Bill Cosby arrives at court in the US to face sexual assault charges for the first time
A judge in California says Bill Cosby should have to testify again over an allegation dating back to 1974.
The comedian and actor is accused of sexually assaulting a girl at the Playboy Mansion when she was 15.
He's been in court in Philadelphia today for a pre-trial hearing relating to an allegation from 2004.
The lawyer representing 29 women who claim they were sexually assaulted by Bill Cosby says they deserve their day in court.
Gloria Allred's comments come as the entertainer's lawyers try to get the only criminal case lodged against the TV star - from the dozens of accusations - thrown out by a judge.
The defence team will argue that the star, who has arrived in court today, had a deal with Philadelphia prosecutor Bruce Castor in 2005 that he would not be prosecuted and should testify freely in a civil lawsuit brought by Andrea Constand.
Cosby admitted in that deposition that he had a series of affairs with models and actresses, had obtained Quaaludes sedatives to give to women before sex, and gave Ms Constand three pills before an encounter at his home in January 2004.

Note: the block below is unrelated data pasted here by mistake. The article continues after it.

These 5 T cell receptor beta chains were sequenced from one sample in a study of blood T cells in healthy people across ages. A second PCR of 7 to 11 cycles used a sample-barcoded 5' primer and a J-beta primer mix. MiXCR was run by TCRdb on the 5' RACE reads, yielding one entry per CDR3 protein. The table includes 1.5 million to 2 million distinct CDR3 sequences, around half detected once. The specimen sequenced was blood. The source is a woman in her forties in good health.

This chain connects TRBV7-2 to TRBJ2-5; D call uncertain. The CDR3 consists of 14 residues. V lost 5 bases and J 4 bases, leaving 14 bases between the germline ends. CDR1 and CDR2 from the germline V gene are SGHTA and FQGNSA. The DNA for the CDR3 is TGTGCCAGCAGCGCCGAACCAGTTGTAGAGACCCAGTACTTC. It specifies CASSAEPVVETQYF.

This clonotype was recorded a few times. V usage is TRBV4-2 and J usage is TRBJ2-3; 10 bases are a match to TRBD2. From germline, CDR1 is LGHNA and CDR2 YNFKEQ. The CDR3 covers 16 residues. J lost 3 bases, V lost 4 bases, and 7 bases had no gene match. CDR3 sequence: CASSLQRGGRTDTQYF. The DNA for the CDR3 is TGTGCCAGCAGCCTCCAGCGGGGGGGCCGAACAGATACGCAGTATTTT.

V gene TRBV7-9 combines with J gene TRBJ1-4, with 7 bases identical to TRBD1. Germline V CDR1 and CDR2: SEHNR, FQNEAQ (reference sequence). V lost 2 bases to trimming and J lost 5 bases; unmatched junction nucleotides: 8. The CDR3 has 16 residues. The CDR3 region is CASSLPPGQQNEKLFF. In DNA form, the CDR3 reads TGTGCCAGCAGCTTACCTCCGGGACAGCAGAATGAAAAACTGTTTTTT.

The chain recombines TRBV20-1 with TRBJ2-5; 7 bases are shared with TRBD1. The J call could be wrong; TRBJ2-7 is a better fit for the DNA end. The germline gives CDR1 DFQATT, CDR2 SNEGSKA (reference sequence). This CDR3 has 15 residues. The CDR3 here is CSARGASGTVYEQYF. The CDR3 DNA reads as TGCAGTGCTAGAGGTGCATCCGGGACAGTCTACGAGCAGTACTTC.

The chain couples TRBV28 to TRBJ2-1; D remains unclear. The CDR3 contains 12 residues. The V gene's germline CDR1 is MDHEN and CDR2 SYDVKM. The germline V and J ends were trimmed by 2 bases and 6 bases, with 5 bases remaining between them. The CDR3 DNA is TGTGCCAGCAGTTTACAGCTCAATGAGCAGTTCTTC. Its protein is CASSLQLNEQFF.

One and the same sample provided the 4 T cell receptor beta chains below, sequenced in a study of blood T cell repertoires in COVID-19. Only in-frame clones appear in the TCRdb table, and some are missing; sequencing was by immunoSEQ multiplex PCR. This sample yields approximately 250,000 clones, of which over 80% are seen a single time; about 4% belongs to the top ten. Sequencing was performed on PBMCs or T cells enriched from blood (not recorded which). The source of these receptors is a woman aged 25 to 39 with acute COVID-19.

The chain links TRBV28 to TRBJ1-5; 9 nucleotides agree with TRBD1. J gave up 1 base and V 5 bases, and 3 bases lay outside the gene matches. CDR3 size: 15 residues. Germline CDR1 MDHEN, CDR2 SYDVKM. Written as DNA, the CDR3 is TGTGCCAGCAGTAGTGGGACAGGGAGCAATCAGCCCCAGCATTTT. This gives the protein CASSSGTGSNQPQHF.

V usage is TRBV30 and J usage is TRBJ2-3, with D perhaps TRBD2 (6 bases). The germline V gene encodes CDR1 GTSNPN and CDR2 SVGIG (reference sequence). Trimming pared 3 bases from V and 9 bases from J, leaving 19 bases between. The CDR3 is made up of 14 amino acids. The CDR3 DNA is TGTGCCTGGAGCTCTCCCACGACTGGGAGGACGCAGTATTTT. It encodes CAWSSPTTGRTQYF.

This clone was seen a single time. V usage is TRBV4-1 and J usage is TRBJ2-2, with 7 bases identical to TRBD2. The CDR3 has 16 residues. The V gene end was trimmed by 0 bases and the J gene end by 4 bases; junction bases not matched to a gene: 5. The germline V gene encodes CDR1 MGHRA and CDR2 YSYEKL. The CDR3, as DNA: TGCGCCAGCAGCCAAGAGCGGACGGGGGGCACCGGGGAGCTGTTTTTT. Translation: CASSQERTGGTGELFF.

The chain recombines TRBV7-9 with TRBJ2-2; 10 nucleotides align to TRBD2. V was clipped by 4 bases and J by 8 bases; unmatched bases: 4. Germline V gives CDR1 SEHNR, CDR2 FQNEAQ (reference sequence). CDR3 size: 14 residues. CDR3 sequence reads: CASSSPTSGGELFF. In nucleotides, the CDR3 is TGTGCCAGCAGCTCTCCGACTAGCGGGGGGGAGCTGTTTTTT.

He said it was consensual but she said she was drugged and violated.
That testimony, which was only revealed last year, prompted Mr Castor's successor to reopen the case and ultimately charge the 78-year-old with felony sexual assault.
Cosby, who has repeatedly denied wrongdoing over the sexual assault claims, has not entered a plea in relation to the charge.
Ms Allred says there is a "strong argument" for the criminal case to go ahead.
She added: "Many women have made serious accusations of drugging and raping against Mr Cosby".
"Some of Mr Cosby's supporters have been saying he should be able to have his day in court and yet the fact that he could have a day in court in the criminal case is something he is seeking to dismiss".
"It is important that there be a day in court not only for alleged victims such as my client Judy Huth, such as Andrea Constand, who is a named alleged victim in the criminal case, but everyone should be able to have a jury decide this case so that there can be accountability and justice".
In an unusual twist, Mr Castor is set to be the defence's key witness on Tuesday.
He insists he made an oral "non-prosecution" agreement with Walter Phillips Jr, a lawyer for Cosby who died last year.
It is up to Common Pleas Judge Steven O'Neill to decide whether the case should be thrown out, although there is no indication of how long he could take.